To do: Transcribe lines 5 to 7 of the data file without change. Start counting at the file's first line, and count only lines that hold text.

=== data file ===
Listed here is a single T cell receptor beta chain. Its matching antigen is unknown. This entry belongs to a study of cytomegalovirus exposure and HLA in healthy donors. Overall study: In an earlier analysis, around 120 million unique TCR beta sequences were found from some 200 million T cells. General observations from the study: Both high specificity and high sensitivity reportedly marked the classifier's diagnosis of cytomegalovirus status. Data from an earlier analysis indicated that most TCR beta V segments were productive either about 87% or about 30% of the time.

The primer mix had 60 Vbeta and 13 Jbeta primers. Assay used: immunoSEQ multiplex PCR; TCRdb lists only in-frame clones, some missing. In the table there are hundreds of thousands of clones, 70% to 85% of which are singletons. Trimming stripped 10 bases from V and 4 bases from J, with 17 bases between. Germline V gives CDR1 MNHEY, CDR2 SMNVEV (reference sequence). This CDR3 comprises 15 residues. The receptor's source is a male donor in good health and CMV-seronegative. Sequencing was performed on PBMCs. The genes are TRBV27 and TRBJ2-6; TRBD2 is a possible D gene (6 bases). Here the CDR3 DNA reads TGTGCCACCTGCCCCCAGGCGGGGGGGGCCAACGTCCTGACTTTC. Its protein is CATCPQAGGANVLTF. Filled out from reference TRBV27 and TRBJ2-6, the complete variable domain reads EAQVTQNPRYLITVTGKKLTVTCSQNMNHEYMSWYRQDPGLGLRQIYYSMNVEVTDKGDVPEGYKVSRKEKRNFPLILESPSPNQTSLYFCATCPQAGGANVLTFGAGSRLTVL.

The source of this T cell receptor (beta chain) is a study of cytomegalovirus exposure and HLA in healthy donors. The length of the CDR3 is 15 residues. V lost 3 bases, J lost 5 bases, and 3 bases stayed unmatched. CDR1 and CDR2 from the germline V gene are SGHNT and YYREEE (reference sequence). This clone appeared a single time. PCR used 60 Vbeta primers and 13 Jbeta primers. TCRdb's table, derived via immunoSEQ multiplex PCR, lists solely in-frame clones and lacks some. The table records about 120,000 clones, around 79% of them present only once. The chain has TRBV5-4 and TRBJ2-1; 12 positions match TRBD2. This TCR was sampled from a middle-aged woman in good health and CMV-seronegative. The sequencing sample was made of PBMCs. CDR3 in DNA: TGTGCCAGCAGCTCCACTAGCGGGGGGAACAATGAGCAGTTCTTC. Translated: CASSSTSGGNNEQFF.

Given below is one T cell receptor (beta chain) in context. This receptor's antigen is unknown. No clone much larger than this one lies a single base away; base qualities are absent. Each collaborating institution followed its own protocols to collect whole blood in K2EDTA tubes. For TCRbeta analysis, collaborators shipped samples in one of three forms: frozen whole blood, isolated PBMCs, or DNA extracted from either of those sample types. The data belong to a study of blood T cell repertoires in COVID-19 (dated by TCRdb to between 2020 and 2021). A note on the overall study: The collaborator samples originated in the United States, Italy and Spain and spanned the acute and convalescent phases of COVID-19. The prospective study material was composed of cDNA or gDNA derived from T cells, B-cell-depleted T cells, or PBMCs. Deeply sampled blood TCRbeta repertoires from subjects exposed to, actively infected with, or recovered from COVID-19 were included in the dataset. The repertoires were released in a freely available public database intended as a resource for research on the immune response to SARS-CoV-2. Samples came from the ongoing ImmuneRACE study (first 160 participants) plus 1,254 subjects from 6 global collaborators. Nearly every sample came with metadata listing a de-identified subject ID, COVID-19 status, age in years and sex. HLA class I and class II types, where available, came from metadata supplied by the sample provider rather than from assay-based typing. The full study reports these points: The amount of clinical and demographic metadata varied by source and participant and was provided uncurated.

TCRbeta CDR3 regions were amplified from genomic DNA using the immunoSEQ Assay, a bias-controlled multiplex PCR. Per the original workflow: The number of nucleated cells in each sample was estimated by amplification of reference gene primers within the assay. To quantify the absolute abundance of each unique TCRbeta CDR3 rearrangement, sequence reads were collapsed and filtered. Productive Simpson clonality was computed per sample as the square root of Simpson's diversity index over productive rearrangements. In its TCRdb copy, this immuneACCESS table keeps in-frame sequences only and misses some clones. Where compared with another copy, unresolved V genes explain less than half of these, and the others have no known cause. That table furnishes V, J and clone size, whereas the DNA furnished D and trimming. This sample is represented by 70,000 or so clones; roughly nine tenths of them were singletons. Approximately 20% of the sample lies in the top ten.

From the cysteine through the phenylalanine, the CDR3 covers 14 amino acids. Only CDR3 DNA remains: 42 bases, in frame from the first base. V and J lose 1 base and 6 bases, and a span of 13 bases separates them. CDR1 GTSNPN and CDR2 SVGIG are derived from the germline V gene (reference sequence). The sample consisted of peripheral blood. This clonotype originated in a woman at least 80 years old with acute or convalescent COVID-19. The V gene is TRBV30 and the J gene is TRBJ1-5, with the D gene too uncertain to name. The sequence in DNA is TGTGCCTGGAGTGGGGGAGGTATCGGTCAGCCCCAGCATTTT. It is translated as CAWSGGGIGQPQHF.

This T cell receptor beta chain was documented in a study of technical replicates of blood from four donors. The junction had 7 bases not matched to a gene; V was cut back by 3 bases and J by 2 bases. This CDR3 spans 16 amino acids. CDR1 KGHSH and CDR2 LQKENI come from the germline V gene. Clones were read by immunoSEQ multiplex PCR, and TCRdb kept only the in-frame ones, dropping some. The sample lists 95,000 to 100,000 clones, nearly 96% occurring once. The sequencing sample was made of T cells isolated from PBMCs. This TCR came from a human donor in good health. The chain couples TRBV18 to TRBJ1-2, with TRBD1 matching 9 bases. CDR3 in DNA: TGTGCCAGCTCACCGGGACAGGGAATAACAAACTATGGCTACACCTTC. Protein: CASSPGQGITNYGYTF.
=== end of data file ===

TCRbeta CDR3 regions were amplified from genomic DNA using the immunoSEQ Assay, a bias-controlled multiplex PCR. Per the original workflow: The number of nucleated cells in each sample was estimated by amplification of reference gene primers within the assay. To quantify the absolute abundance of each unique TCRbeta CDR3 rearrangement, sequence reads were collapsed and filtered. Productive Simpson clonality was computed per sample as the square root of Simpson's diversity index over productive rearrangements. In its TCRdb copy, this immuneACCESS table keeps in-frame sequences only and misses some clones. Where compared with another copy, unresolved V genes explain less than half of these, and the others have no known cause. That table furnishes V, J and clone size, whereas the DNA furnished D and trimming. This sample is represented by 70,000 or so clones; roughly nine tenths of them were singletons. Approximately 20% of the sample lies in the top ten.

From the cysteine through the phenylalanine, the CDR3 covers 14 amino acids. Only CDR3 DNA remains: 42 bases, in frame from the first base. V and J lose 1 base and 6 bases, and a span of 13 bases separates them. CDR1 GTSNPN and CDR2 SVGIG are derived from the germline V gene (reference sequence). The sample consisted of peripheral blood. This clonotype originated in a woman at least 80 years old with acute or convalescent COVID-19. The V gene is TRBV30 and the J gene is TRBJ1-5, with the D gene too uncertain to name. The sequence in DNA is TGTGCCTGGAGTGGGGGAGGTATCGGTCAGCCCCAGCATTTT. It is translated as CAWSGGGIGQPQHF.

This T cell receptor beta chain was documented in a study of technical replicates of blood from four donors. The junction had 7 bases not matched to a gene; V was cut back by 3 bases and J by 2 bases. This CDR3 spans 16 amino acids. CDR1 KGHSH and CDR2 LQKENI come from the germline V gene. Clones were read by immunoSEQ multiplex PCR, and TCRdb kept only the in-frame ones, dropping some. The sample lists 95,000 to 100,000 clones, nearly 96% occurring once. The sequencing sample was made of T cells isolated from PBMCs. This TCR came from a human donor in good health. The chain couples TRBV18 to TRBJ1-2, with TRBD1 matching 9 bases. CDR3 in DNA: TGTGCCAGCTCACCGGGACAGGGAATAACAAACTATGGCTACACCTTC. Protein: CASSPGQGITNYGYTF.